Thursday, September 07, 2006

Jews on a Plane

A year ago, I posted an amusing story about a colleague of mine who, because of post-9/11 anxieties, was suspicious of an Orthodox Jewish man praying on a train (see Sometimes a Box Is Just a Box). The conductor knew what the man was doing and explained to my colleague that he was just praying. Trauma over.

Unfortunately, the attendants on Air Canada planes aren't so well informed, nor so skilled at handling the situation. On September 1, 2006, Air Canada's representatives removed an Orthodox Jewish man from a plane because his behavior when he was praying allegedly disturbed other passengers. As is common practice in Orthodox Jewish prayer, the passenger was shuckling -- swaying back and forth, possibly at a rapid speed. This behavior allegedly made "more than one" passenger nervous, though a passenger sitting near the man said that "The action didn't seem to bother anyone." The flight attendant tried to reassure passengers by telling them that "he wasn't a Muslim." When the flight crew were unable to communicate with the passenger in French or English, they removed him from the plane.

I don't know where to begin with what's wrong with this. How could a man be thrown off a plane for an action as simple as shaking back and forth? How a flight attendant could conclude that a person was safe simply because he didn't look like a Muslim? Or assume that he would not be safe if he was a Muslim? And how could she announce such a thing to the passengers? If they had simply explained to the complaining passengers that the man was praying, as the train conductor in my colleague's situation did, the plane could have been on its way with no disruption to anyone. Instead, the flight was delayed for all, and the praying Jew had to explain himself to authorities and catch a later flight -- a serious inconvenience for an Orthodox Jew on a Friday!

We truly live in a frightening world when we have to remove people from a plane for engaging in harmless, albeit strange and unfamiliar, behavior. The Jewish community of Montreal has offered to provide sensitivity training to Air Canada's staff so they will know what is going on in the future and will know how to handle it.

But I would like to correct a misconception I've seen in some of the blog entries about this: the passenger's prayer was probably not related to fear of flying, and probably was not a prayer related to the flight (though a generic prayer for safe travel was likely included). Orthodox Jews pray three times a day, every day, and this may simply have been the most convenient time to do it. Many Orthodox Jews pray on planes or trains or in other public places.

News links (please note: the linked articles, like any news items, may be removed at any time):


KennyS50 said...


I am also a conservative Jew; raised in Boston and living in southern NH with my wife and two children for the past 20 years. "Jews On A Plane" raises several disturbing issues for me.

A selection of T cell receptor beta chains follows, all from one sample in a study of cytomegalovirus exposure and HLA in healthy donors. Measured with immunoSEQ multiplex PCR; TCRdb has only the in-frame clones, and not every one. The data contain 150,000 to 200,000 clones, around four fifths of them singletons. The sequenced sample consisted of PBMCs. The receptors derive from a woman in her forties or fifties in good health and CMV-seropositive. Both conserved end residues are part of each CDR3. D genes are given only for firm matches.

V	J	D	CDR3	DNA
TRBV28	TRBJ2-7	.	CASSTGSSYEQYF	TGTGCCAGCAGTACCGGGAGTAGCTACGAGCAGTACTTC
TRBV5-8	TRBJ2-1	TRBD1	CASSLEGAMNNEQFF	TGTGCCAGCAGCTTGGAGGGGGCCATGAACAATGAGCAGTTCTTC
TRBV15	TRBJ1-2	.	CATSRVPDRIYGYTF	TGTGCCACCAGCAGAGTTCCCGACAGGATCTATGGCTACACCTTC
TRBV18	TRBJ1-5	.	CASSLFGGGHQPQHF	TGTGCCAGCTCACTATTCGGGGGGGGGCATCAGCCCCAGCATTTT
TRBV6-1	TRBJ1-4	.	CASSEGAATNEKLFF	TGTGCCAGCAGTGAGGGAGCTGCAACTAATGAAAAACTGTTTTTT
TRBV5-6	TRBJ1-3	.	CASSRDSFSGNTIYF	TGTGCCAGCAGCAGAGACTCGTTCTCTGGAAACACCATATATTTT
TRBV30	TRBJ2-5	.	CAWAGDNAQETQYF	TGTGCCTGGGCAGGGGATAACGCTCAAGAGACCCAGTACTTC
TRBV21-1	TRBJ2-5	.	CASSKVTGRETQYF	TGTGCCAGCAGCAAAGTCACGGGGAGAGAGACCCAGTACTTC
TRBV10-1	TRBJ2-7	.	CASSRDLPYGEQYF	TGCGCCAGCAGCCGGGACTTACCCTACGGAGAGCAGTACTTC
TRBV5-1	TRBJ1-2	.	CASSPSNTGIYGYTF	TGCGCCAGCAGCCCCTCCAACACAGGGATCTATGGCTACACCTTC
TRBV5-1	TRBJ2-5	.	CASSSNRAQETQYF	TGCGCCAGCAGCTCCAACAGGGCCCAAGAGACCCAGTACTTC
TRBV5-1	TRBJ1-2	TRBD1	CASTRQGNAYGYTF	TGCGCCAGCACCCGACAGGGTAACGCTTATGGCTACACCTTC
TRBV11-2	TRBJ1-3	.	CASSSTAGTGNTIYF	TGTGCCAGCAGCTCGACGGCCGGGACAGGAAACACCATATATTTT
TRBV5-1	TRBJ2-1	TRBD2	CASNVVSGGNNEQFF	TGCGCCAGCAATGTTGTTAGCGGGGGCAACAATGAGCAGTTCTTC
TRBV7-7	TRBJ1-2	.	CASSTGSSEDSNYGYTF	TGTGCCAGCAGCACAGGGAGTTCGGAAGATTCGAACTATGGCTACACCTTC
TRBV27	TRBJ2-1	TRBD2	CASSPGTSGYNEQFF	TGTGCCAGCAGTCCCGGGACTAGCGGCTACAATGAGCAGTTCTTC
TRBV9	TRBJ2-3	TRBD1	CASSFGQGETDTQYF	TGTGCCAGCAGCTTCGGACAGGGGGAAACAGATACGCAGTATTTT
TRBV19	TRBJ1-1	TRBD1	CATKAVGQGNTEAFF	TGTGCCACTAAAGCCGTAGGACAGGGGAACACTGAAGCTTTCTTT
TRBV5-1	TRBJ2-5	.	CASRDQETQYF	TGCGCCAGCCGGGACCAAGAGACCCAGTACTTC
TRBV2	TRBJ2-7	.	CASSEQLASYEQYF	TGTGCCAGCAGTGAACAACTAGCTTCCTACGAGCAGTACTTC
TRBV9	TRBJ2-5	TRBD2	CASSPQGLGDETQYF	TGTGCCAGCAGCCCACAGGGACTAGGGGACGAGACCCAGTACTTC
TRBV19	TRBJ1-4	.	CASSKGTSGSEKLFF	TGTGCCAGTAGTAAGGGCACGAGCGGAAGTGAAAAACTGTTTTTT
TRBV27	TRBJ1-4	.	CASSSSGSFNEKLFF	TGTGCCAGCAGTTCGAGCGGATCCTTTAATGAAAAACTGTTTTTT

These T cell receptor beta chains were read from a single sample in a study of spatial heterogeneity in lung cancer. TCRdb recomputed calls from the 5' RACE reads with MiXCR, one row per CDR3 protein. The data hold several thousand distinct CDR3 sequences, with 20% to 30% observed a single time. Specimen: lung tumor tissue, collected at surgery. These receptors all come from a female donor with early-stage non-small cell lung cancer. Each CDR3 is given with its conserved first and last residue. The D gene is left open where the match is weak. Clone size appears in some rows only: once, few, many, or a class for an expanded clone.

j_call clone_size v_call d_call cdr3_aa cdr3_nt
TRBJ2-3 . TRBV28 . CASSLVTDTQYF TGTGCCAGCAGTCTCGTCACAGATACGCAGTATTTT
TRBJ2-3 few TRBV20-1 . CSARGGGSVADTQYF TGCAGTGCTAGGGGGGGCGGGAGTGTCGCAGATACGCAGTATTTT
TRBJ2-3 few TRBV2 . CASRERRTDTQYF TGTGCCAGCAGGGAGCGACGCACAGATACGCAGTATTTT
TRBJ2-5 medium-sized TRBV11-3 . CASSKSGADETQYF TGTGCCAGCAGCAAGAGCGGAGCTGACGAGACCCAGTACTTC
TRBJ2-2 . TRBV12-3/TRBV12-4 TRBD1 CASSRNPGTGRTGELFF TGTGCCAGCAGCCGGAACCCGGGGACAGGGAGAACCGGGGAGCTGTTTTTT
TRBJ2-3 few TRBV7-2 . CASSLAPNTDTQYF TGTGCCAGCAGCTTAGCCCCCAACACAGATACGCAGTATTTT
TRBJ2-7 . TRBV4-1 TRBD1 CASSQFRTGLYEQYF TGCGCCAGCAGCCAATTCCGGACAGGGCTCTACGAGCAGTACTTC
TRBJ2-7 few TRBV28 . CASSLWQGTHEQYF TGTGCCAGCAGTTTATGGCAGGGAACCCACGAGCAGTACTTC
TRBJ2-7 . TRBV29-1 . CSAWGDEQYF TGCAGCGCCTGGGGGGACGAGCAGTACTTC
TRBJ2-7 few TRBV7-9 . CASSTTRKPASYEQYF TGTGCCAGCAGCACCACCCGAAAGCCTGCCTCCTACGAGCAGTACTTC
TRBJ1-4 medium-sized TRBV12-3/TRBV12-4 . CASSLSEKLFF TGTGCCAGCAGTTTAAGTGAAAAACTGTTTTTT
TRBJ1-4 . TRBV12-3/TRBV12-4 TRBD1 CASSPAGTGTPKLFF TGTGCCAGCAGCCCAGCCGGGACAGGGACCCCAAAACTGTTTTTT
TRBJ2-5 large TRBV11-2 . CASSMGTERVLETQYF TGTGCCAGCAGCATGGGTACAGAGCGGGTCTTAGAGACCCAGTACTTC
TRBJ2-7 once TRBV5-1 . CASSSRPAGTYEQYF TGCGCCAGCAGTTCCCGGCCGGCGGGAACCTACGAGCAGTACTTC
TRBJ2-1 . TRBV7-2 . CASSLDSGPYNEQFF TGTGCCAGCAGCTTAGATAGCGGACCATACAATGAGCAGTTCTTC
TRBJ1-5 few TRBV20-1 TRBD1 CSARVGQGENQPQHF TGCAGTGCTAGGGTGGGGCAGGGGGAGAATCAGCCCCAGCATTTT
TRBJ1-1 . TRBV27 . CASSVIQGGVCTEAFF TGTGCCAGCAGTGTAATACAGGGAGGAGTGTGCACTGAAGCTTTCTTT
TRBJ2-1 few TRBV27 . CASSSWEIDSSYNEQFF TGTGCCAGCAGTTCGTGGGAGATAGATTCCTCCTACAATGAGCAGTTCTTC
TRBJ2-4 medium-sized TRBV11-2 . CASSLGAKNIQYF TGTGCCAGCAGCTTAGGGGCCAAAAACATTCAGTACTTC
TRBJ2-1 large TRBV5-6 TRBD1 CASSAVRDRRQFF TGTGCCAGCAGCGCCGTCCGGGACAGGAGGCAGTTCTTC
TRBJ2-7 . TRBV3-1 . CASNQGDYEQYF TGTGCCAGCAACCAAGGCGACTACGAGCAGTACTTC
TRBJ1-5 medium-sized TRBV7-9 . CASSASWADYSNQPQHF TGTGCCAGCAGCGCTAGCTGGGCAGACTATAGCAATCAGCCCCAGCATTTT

I am sad to say that the behavior of the Canadian flight crew does not surpise me. We live in a world of growing intolerance toward all people who aren't "just like ourselves." Couple that with the legitimate fears that airline employees must live with every day, and their reaction to a Hasid's davening while unacceptable, is understandable.

What concerns me more is the flight attendant's "reassurance" to the passengers that this man "wasn't a Muslim." The sad corollary to this attitude is that, had he been a Muslim, then they would have had every reason in the world to be worried!

It is one thing to respond inappropriately when encountering unusual and, perhaps, unfamiliar behavior. It is quite another to respond inappropriately - to discriminate against an entire race - because they are different than we are.

Conditions in the Middle East and Iraq are so troubling. I will never condone terrorism, the killing of innocent people, in the name of any belief system. But I am even more concerned that my children, and their children, may grow up in a world where any people who are not "just like us" may be targeted and persecuted (and worse) due solely to the brutal conduct of a radical few members of their community or culture.

The flight crews' behavior and attitudes are a more serious insult to all Muslims - to all people anywhere who are "different" - than it could ever be to this simple, religious Jew. I suspect he will pray three or four times today, and tomorrow, regardless of the behavior of those around him.

L'Shonoh Tovoh ...

Kirk Hagan said...

I just wanted to say thank you for your work on JewFAQ. I have been enjoying your site for a couple of years and thought it was time I said thank you. I hope you will continue to add information to help communicate the traditions and history of the Jewish faith.

JewFAQ said...


As I said, one of the things that troubled me about the story was the flight attendant's conclusion that the man was safe because he was not Muslim, and that he would not have been safe if he was a Muslim.

We have fallen into a logical fallacy here in America: most of our enemies are Muslims, so we assume that most Muslims are our enemies. The danger of that kind of thinking is clear when you look at the DC sniper case. I've heard that the sniper slipped through checkpoints more than once because police were looking for an Arab. Whether that story is true or not is irrelevant; it is certainly plausible, and it illustrates the danger of this thinking.

For what it's worth, another airline removed some Muslims from a plane recently for praying. Conservative pundits seemed to think that was OK. We live in dangerous times indeed, but the danger comes less from the terrorists and more from our own willingness to sacrifice liberty for security.